So, what is your experience in playing this music in a setting that is not set up for living history? This was mine a few weeks ago. The room is fantastic on its own, but it was amplified, as that was the nature of this venue. The tunes I played were:
A short Briggs' Stroke Medley
Walk Jaw Bone
Old Virginny Jig
Grape Vine Reel
People seemed to dig it...most had never seen a banjo like that one.
Years ago we did a couple of nights at the East End Cafe, a college town bar in Newark , DE. Apparently we went over real well at an open mike night and were invited back for a weekend show.
I'm a little late following up on this thread, especially concerning the role of dancing and early banjo music. I wanted to share this passage from Dale Cockrell's 1997 book Demons of disorder: early blackface minstrels and their world, which I highly recommend. He shares the story of a dance off between two Boston prostitutes in 1842 which originally appeared in the newspaper The Libertine. Almost all of the tunes mentioned should be familiar to everyone here.
"noticed a crowd of females coming down under a small trot, and as we expected,
they were the rival parties, arm in arm, closely followed by Julia Carr,
Julia King, Lucy Bartlett, Miss Dunbar, Kate Hall, Harriet Morley, Elmira
Lewis, all giggling and talking as fast as woman can.
Mysteriously, each cyprien carried a broom. "However, we were soon
enlightened, for at the word of command, they all commenced sweeping
Long Wharf for a clean spot which was soon done." For music
there was a fiddler employed for just this occasion, "a half white negro
barber." Two men were selected as judges.
The first dance on the list was a hornpipe, and the one who took the most
steps was to come off victor. It was Bryant's first turn, and as she entered the
ring, she made three courtesies to the spectators who formed three sides about
her. The word was given; the negro fiddler struck up Fisher's Hornpipe, and
Susan commenced - and the way she put in the big licks was a “sin to Moses.”
Shouts of applause rent the air, whenever she changed a step. Every move was
grace, her limbs moved as if guided by machinery. She now came to the heel
and toe business - and done it to a nail, with which she wound up the hornpipe.
There was general admiration of her performance, when a voice was
"Make way for old Nance, she'll make some of you howl." "Yes, indeed,
hoss," cried she as she entered. "Come," she said, funnily clapping Bryant on
the shoulder, "get off the floor, and see how soon I will make the grease come
- and give us some chalk, for see how wet Suse has made it. Why old gal you
have sweat a gallon; I guess you over-fed yourself. Come strike up, white n*****."
"What tune?" enquired Cuffey.
"Why, the same to be: sure, I ain't going to give that gal any advantage,"
"Well, I only thought you were goin to put in your fancy licks on de Elssler music."
"No, no, keep them back," said she, "so here goes."
And so it did. As soon as the music struck the air, Holmes struck the
wharf, and the way she made her body move was a caution to French bed steads.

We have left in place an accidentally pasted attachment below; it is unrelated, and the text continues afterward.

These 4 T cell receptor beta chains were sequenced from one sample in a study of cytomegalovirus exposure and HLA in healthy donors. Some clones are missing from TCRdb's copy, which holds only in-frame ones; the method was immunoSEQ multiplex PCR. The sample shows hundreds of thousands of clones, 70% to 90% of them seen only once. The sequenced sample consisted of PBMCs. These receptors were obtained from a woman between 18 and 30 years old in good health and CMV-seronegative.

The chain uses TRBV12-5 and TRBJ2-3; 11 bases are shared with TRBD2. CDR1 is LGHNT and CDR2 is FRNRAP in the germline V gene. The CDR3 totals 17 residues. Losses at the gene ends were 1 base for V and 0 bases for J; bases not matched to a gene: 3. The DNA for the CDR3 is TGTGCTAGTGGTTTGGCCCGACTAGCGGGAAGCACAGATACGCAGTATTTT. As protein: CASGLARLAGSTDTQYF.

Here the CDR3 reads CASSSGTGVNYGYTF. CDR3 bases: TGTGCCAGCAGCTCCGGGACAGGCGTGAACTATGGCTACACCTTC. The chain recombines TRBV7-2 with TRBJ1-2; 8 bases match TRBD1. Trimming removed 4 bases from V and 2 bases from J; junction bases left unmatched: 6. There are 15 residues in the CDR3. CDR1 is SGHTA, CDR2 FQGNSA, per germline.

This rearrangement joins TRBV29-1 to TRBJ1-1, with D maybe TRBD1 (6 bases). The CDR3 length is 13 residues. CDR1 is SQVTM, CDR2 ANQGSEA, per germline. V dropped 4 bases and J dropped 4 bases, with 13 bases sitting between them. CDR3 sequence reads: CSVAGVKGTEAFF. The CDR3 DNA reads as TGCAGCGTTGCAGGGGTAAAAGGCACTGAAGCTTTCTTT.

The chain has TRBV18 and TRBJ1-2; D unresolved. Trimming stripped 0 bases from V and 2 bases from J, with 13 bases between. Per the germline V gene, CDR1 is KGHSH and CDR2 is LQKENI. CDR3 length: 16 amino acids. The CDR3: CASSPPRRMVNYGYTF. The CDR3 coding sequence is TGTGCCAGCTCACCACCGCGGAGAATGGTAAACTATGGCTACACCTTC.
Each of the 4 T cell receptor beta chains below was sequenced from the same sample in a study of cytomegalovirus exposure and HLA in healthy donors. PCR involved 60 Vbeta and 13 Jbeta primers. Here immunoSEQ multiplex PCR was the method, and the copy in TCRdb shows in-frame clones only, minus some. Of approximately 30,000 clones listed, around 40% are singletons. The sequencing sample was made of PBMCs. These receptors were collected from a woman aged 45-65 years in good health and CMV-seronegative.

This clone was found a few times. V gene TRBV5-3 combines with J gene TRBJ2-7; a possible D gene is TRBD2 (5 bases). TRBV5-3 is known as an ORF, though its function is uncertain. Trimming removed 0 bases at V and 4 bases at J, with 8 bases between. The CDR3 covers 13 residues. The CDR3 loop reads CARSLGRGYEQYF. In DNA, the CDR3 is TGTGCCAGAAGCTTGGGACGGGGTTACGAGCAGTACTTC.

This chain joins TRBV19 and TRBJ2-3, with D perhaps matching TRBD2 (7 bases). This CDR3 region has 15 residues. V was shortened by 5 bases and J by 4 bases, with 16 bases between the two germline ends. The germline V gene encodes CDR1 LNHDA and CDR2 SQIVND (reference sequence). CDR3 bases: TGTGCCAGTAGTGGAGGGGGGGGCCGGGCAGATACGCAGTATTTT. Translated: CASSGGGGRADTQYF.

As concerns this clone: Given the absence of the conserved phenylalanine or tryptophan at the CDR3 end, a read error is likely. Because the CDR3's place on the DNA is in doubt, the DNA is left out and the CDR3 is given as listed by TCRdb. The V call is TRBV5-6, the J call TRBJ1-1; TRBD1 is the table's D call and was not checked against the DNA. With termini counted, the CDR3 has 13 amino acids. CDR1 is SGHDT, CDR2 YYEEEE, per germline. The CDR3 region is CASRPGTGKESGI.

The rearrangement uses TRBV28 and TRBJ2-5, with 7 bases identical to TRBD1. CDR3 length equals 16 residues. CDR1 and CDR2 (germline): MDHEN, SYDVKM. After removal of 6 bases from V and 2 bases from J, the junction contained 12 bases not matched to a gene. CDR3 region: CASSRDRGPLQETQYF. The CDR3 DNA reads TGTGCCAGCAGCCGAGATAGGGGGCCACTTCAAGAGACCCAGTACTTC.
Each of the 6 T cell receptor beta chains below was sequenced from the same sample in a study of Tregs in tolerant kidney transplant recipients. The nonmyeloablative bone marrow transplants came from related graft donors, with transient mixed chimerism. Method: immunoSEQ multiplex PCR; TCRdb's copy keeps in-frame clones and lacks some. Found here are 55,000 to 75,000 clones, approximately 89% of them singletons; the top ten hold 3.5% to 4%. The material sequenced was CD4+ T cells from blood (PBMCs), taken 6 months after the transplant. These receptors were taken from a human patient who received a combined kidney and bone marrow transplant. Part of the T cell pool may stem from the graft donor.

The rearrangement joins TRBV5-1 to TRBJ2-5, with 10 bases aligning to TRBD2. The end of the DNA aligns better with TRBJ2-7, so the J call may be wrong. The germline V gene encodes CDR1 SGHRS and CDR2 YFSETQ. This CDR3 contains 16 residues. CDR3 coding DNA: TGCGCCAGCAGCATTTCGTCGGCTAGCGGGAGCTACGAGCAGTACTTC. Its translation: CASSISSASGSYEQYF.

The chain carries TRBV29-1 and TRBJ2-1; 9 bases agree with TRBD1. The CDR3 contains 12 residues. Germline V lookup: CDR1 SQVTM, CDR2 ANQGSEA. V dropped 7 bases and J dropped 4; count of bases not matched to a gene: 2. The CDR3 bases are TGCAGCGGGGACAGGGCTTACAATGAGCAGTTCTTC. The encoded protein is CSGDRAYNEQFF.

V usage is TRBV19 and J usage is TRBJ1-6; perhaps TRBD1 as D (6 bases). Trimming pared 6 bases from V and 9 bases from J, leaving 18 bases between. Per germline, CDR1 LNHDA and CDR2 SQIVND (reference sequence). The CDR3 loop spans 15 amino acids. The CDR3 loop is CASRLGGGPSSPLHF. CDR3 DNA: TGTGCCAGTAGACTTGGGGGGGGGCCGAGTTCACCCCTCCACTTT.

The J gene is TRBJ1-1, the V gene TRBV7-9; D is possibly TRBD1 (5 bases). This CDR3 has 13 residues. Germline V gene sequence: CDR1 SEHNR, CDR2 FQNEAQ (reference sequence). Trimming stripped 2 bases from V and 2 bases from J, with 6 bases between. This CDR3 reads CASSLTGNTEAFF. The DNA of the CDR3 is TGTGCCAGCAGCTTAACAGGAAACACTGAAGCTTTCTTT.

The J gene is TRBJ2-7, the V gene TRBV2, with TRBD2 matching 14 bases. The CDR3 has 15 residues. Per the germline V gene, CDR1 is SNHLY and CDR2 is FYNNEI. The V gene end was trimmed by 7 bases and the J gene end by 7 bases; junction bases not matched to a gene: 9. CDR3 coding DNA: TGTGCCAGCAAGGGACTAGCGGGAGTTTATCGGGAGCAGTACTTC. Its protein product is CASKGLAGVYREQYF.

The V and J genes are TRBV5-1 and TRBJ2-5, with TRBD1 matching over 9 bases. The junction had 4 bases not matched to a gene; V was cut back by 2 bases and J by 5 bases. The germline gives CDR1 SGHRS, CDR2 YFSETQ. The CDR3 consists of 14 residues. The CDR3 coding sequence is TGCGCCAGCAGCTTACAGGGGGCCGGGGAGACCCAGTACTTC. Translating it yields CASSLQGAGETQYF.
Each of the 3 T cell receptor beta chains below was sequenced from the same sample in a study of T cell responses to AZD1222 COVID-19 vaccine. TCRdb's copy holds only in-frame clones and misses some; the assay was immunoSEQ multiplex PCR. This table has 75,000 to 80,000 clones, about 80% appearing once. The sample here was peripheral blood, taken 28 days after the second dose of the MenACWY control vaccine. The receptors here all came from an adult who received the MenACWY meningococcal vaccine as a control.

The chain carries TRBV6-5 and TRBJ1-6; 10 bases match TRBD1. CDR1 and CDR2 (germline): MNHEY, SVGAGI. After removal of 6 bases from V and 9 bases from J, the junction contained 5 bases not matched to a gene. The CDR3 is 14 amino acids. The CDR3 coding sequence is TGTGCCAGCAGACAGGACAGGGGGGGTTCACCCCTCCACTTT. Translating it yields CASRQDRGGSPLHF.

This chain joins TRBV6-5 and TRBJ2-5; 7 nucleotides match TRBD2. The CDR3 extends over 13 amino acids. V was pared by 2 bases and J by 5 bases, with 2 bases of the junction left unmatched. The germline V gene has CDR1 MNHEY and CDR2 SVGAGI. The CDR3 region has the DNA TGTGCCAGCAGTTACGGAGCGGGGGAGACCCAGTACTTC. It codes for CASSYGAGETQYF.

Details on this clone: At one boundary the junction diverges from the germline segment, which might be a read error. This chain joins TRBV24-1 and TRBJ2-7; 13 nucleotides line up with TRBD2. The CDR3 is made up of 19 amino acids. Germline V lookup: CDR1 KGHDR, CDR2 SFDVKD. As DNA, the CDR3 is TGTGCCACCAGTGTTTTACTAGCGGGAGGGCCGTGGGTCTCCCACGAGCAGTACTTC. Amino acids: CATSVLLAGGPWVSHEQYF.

Every step the Bryant took Nance repeated - and all [conceded] that it
would be hip and thigh between them, which is a tie. "'If the Holmes can only
last," cried one of the idlers, and as the words fell on our ears, she dropped,
not flat, no indeed, but in a position which looked much like a squat - when
she was forced to take the step which was to decide all, and which was no
more or less than the famous "Taylor's Hop," and that did decide all. Every
time Holmes struck out that leg, the old wharf shook again. "Quit, Holmes,
quit," cried her friends; but it was no go; all h_ll couldn't stop her, and the
only way it was effected was by Jule King and Carr rushing in and seizing her
under the arm pit, and raising her up, they carried her in the fresh air, she
shouting, "Go away old gal, you can't take this child's time, no how."
After the performance by Holmes, there were general refreshments
passed around – “gin and round hearts" - and everyone was set for the
finishing dance, a "Virginia breakdown," in which the women would
dance against each other, one-on-one. After the participants had been
sponged off, they began..
The negro struck up the Camptown Hornpipe and the gals struck the wharf.
It was hard to decide who was to come off victor notwithstanding that the
knowing odds were offered in favor of Bryant. From the Camptown the tune
was changed to the Grape Vine; yet both went it, as the change had no effect
on them. From this they changed to "'Take Jour time Miss Lucy,"
and the way they went it was a caution - even the change to
"W'here did you come from, knock a n***** down,"
and "Jenny get your hoe cake done my lady," did not affect them - the sweat
run down their faces, as if all within was on fire; perhaps occasioned by the
gin taken in the recess. But now came the tug of war- the tune was changed
to one of Sandford's jigs - "Go it Nance," "Go it Suse," came in from all
sides. They danced - the sweat poured, and now the fatigue of the delicate
Nance became apparent, but amid the cheer of her friends she yet kept pace
with the Bryant; but she couldn't stand it much longer, and after one of the
closest contested dances on record Nance Holmes gave out, and the Bryant
came off victorious! Nance was carried home on a cart, procured for the purpose,
while Suse footed it, amid shouts of joy from her friends."
Nothing that exciting ever happens in Boston these days!
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